Yes or no?

Care to answer? Or are you still an utter coward?

Bob Roddis said...

y:

"Prices" do not have volition and thus cannot be flexible or inflexible. Prices provide THE ESSENTIAL INFORMATION that informs people what other people might purchase in the future and at what price. The adjustments people make resulting from that information might be price changes, or changes in style, quantity or whatever ad nauseam. Or they might give up and join the circus. Further, if prices could instantaneous adjust all of the time, there wouldn't be funny money-induced depressions to worry about, would there?

The key points are that the problems Keynesians think they are solving are CAUSED by Keynesian policies themselves (and FRB pre-FED) because those policies impair the expression of unadulterated prices and there is no other source of that essential information other than such unadulterated prices.

I understand that you disagree with that analysis. But whether that analysis is the same as that of Walras and whether or not I know that doesn't make it right or wrong. LK's hair splitting on these topics is a tedious attempt to change the subject.

Lord Keynes said...

"'Prices' do not have volition and thus cannot be flexible or inflexible."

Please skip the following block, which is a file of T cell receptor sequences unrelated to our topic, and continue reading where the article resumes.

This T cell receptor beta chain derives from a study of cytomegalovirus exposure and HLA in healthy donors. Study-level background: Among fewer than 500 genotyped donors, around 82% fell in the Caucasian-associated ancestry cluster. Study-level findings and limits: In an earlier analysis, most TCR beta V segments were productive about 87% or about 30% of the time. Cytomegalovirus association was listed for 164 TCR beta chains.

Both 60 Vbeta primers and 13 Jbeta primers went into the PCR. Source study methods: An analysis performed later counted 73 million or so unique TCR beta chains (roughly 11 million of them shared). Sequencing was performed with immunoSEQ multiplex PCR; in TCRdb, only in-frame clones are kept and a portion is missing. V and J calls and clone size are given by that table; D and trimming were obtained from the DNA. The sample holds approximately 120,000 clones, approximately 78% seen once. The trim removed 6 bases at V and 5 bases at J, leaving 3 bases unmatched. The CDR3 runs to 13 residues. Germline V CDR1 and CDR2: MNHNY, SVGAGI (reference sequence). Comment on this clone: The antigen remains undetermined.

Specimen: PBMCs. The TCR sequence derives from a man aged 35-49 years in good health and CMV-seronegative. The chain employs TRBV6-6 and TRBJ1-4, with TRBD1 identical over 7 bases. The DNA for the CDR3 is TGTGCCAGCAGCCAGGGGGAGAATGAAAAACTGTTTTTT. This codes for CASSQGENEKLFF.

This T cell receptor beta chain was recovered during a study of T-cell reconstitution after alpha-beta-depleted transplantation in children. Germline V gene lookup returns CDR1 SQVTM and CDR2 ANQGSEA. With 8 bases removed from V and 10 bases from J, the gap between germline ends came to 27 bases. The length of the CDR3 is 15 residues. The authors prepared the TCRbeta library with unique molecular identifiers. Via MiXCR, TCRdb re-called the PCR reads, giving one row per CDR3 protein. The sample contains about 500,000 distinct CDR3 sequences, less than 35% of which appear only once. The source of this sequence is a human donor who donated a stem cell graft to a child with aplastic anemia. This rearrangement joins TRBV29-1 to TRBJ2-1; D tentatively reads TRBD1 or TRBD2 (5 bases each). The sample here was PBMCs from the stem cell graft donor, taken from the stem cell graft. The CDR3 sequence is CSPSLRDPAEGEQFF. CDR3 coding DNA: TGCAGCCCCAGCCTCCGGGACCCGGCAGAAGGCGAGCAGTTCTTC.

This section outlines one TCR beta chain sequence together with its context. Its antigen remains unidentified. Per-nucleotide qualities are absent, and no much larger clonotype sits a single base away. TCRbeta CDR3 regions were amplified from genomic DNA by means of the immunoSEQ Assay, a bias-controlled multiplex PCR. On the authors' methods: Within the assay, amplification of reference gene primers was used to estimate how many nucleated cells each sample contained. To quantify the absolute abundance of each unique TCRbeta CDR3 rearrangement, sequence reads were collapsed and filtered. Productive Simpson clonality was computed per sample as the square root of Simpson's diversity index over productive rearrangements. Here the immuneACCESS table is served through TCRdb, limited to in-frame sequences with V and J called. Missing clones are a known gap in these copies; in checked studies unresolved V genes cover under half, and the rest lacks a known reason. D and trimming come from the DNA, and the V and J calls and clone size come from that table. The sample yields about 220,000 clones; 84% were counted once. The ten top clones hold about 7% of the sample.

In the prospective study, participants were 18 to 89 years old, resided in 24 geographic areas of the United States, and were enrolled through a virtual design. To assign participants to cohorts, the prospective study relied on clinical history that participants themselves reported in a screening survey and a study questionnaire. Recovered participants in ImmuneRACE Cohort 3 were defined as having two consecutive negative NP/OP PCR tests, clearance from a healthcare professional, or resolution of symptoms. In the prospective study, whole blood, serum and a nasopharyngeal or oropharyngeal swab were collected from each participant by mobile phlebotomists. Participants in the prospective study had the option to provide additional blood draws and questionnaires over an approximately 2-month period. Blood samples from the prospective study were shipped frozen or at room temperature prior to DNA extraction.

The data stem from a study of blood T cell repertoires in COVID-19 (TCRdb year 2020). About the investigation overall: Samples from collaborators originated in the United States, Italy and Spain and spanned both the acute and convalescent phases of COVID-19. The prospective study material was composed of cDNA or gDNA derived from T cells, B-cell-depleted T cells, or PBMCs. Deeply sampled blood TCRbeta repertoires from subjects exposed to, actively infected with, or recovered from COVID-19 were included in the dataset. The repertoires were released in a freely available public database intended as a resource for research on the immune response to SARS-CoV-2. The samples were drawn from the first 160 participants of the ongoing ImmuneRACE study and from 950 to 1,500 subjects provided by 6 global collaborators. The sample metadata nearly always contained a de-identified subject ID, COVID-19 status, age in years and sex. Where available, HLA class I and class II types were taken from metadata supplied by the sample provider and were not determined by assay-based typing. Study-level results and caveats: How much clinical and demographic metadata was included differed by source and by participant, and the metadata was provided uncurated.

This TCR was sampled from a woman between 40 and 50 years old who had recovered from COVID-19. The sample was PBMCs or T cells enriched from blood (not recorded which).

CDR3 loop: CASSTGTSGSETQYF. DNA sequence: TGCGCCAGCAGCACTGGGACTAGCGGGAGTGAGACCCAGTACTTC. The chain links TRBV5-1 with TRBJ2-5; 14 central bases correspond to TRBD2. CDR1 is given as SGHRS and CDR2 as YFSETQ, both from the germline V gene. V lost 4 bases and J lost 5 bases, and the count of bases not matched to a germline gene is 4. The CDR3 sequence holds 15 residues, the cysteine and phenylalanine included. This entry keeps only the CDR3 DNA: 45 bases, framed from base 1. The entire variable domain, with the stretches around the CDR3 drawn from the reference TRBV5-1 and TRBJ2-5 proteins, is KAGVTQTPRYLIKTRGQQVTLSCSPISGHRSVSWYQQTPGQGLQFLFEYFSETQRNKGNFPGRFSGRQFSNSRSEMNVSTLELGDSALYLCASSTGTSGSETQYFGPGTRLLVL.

No kidding! Roddis is such an idiot he thinks people believe that prices just magically move by themselves. You know this is a lame straw man, roddis.

" But whether that analysis is the same as that of Walras and whether or not I know that doesn't make it right or wrong."

We did not ask you whether it is exactly the same in every detail (it's not), but whether the idea of a tendency towards market clearing prices is a particular idea shared by both Walrasians and Austrians.

The fact that you will not answer shows you're a intellectual fraud.

Bob Roddis said...

They cut production and employment directly, instead of (as in your theory) adjusting prices to clear markets and equate demand with supply by trying to find a market clearing price.

My theory does not assume a mechanical response of price cutting when the alternative of cutting production and employment might be more profitable. Thus, your “fixprice” example is completely in line with Austrian analysis. You carry on like this because you do not understand economic calculation. Mr. Hickey got you to admit that in the short run, prices are dropped on the over-produced items to “clear the market”. BASED UPON THE REVEALED PRICES FOR A PARTICULAR QUANTITY AND STYLE, production and employment was adjusted so that what was made could be sold profitably in the future.